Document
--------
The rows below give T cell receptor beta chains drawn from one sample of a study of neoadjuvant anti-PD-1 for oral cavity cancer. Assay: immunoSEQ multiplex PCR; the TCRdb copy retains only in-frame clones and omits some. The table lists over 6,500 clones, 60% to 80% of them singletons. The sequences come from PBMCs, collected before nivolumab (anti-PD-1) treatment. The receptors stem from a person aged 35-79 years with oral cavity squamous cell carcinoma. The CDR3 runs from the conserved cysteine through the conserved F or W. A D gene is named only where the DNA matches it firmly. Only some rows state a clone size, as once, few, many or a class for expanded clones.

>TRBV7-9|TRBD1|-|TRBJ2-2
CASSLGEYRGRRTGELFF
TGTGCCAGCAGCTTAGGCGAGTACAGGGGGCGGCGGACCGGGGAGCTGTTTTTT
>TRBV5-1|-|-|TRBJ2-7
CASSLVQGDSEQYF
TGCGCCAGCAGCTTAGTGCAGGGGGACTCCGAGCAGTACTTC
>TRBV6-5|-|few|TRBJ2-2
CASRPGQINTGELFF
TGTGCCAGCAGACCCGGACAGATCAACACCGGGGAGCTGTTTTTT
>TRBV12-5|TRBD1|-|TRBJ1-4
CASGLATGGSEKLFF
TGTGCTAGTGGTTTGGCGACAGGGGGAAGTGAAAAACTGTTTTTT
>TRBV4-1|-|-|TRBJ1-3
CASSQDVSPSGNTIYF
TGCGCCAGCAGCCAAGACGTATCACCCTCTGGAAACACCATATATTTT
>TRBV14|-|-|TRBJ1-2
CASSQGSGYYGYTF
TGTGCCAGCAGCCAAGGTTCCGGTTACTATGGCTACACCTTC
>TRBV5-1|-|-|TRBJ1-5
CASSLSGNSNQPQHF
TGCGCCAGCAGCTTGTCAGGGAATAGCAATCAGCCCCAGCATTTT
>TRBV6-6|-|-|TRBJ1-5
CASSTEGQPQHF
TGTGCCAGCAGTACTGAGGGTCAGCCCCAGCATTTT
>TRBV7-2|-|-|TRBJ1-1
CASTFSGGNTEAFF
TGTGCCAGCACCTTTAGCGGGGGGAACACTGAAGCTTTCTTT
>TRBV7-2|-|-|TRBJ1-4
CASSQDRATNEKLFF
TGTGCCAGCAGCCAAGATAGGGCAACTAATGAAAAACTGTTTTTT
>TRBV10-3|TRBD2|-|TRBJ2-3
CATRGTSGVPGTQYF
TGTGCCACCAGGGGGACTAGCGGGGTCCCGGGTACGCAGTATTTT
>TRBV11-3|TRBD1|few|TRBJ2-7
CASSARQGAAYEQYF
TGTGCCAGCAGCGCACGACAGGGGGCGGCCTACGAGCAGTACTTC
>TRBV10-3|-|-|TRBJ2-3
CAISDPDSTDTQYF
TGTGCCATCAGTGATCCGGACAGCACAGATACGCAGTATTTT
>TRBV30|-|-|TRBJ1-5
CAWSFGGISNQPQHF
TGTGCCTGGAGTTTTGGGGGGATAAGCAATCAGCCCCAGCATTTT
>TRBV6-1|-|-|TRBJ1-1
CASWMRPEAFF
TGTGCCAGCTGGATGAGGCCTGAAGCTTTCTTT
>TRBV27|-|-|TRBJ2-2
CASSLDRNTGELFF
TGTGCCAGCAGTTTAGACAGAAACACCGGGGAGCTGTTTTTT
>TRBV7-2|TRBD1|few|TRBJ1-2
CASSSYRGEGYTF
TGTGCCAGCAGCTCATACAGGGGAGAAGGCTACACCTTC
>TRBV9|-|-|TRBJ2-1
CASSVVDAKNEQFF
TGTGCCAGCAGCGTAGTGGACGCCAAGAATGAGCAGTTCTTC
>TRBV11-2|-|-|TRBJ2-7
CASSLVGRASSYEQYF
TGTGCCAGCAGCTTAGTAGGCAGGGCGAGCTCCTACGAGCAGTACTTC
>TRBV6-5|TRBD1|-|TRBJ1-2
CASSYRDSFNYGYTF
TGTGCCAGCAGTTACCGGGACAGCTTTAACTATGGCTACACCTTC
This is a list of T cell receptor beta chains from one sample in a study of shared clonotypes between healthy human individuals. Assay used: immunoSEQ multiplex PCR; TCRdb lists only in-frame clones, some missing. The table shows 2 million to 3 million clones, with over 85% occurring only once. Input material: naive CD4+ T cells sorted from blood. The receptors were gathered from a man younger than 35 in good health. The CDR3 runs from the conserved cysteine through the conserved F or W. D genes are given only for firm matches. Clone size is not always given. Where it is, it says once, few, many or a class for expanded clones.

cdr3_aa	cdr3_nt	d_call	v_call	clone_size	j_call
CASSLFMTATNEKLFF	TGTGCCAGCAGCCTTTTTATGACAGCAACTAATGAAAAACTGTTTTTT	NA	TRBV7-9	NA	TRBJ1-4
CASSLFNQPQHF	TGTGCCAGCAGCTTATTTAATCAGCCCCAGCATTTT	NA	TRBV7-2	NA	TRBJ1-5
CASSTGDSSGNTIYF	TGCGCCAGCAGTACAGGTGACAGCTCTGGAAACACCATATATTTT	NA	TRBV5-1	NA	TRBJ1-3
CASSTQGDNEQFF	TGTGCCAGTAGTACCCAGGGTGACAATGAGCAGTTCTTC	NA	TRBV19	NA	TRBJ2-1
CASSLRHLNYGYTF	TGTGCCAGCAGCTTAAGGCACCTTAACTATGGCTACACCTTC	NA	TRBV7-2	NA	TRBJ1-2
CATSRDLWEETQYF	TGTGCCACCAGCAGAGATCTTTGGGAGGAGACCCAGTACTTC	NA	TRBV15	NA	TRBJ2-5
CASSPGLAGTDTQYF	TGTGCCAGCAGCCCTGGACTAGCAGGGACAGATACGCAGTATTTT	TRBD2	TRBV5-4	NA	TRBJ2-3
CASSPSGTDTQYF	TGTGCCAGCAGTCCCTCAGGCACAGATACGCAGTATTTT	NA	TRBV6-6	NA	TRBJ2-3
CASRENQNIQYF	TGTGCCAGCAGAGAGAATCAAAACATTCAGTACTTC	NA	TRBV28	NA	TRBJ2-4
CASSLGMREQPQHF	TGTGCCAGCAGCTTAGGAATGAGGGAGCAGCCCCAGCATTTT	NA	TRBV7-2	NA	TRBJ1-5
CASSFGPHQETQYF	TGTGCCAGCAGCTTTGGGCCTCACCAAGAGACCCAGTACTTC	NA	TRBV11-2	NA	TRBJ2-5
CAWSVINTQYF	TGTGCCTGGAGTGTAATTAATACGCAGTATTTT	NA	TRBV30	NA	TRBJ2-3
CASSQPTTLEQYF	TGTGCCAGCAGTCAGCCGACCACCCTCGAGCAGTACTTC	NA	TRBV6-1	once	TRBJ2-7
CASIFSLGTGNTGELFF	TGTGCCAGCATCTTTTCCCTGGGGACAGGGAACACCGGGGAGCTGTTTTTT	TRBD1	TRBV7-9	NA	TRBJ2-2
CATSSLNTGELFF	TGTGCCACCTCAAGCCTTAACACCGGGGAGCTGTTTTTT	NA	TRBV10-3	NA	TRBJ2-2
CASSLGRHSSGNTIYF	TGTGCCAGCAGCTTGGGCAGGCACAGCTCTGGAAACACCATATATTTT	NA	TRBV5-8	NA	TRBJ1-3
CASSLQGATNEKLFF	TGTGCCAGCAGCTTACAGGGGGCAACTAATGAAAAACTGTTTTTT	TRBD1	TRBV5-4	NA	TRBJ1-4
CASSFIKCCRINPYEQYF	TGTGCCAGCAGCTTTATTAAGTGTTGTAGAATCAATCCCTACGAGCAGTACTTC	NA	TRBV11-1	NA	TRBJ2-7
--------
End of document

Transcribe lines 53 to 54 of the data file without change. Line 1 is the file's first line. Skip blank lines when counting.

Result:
>TRBV9|-|-|TRBJ2-1
CASSVVDAKNEQFF